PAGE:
Welcome to the second episode of Governance Hack. Governance Hack is the podcast series for the Unsettling University Governance project. We’re an interdisciplinary team of minoritized faculty members with deep leadership experience, who work at Canadian public universities. The team brings bad attitudes and radical daydreams to the project of problematizing the university as we know it. The Unsettling University Governance project aims to trouble common sense understandings about university governance. The problem of how to democratize and decolonize university governance is a classic “wicked problem,” and this, the second in the Governance Hack podcast series, is focused on addressing Black leadership, Black representation and Black Studies in the Canadian University. In this episode I, Handel Kashope Wright, Senior Advisor to the President on Anti-racism and Inclusive Excellence, Director of the Centre for Culture, Identity and Education, Professor of Education at the University of British Columbia and member of Unsettling Governance, speak about Black representation in the Canadian academy with Malinda Smith, Vice Provost of Equity, Diversity and Inclusion and Associate Vice President, Research at the University of Calgary and Wisdom Tettey, Vice President of the University of Toronto and Principal of University of Toronto, Scarborough. Who are Black academics in all our sociocultural diversity and our decided underrepresentation in the academy? What should we make of long-term Black agency and activism, including initiating (often precarious) Black Studies, being endorsed recently by institutional attempts at Black flourishing at Canadian institutions (efforts undermined by “anti-Black racism fatigue,” an aspect of a general “anti-racism fatigue”)? How and why is the almost paradoxical role of “Black senior administrator” undertaken and how is it perceived?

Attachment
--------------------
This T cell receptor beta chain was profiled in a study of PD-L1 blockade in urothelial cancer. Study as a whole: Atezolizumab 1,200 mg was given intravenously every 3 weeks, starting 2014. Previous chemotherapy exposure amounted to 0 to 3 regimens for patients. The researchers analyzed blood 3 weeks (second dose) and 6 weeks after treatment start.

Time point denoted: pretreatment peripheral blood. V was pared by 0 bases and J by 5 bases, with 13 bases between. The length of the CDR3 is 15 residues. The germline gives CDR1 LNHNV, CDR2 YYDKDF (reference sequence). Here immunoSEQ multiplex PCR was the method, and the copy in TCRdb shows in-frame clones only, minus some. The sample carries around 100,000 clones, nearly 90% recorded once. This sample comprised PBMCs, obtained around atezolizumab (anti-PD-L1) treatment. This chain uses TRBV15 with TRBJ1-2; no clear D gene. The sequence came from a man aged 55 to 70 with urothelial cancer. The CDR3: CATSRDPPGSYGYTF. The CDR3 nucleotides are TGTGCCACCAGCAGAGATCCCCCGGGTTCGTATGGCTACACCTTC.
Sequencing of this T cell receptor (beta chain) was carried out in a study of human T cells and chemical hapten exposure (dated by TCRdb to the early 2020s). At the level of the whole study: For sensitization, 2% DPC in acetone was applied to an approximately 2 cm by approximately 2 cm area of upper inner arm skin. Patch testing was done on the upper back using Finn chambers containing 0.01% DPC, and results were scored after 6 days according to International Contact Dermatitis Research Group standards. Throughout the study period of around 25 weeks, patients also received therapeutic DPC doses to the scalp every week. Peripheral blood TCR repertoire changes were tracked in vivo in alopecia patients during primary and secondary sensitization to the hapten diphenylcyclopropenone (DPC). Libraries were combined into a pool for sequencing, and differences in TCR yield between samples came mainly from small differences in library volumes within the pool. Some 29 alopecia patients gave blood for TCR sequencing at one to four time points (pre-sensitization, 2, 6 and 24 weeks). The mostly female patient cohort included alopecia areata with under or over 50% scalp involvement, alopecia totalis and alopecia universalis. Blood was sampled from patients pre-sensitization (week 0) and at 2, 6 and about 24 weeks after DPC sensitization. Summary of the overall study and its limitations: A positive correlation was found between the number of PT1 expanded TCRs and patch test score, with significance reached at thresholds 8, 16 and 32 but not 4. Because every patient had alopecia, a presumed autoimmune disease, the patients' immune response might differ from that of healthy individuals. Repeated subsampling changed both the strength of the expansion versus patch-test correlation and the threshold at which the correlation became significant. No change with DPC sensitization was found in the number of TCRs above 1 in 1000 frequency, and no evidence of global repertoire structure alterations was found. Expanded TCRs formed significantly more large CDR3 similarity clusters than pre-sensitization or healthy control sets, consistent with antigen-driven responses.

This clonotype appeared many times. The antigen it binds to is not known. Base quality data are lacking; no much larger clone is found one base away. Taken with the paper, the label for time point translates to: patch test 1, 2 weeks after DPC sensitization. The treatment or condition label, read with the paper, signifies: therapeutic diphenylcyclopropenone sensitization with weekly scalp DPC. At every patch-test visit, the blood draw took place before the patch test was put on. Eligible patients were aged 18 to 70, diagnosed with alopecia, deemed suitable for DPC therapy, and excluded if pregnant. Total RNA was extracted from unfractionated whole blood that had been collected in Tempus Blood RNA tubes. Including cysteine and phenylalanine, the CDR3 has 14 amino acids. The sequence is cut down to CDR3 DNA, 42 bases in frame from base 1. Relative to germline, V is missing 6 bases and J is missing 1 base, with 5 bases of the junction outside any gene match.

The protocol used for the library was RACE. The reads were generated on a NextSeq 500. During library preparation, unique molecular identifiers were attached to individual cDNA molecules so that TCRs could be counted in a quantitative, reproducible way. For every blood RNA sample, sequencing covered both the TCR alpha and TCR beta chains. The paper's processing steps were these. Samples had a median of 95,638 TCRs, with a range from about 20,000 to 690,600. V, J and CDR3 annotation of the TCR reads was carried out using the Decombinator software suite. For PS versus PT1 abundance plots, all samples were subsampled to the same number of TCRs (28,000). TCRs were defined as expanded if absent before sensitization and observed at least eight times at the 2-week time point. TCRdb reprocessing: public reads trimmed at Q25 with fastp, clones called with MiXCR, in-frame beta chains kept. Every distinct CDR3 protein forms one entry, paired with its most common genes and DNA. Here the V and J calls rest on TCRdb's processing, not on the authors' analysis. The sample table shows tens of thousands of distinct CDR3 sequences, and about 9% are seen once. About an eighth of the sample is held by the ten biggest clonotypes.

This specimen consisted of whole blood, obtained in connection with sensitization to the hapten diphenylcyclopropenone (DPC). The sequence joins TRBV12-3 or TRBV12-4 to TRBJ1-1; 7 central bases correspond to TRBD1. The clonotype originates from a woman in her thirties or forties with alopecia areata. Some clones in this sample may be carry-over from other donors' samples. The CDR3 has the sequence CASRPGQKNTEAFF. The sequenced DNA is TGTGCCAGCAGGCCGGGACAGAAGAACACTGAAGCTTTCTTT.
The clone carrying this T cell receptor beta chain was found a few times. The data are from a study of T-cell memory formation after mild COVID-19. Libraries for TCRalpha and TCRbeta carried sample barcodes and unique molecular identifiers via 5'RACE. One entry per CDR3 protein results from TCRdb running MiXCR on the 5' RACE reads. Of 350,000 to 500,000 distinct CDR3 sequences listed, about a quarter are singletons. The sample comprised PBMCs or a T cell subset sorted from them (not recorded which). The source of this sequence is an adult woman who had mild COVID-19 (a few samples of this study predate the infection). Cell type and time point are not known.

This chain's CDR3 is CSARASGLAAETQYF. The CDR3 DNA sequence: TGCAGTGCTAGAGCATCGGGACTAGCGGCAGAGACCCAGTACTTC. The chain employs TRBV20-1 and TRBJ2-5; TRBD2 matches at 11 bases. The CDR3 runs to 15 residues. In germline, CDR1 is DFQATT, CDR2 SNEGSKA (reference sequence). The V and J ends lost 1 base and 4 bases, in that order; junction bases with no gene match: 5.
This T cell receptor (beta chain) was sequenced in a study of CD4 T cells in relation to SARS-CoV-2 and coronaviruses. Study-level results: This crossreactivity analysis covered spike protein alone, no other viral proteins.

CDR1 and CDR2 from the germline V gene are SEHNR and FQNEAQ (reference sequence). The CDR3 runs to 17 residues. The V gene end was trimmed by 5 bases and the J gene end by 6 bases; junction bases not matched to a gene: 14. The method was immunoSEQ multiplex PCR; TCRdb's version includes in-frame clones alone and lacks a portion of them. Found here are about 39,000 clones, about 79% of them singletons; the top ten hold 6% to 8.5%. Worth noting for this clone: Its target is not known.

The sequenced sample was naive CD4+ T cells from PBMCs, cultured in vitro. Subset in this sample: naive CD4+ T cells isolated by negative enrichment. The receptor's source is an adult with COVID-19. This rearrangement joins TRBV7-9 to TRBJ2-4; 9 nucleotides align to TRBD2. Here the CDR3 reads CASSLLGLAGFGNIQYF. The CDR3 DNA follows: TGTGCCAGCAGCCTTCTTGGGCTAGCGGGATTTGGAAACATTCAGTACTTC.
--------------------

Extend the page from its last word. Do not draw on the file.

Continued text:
Ibrahim, A. Kitossa, T., Smith, M. & Wright, H.K. (2022). Nuances of
Blackness in the Canadian academy: Teaching, learning, and
researching while Black. Toronto: University of Toronto Press.
The Scarborough Charter on anti-Black racism and Black inclusion in Canadian
higher education: Principles, actions and accountabilities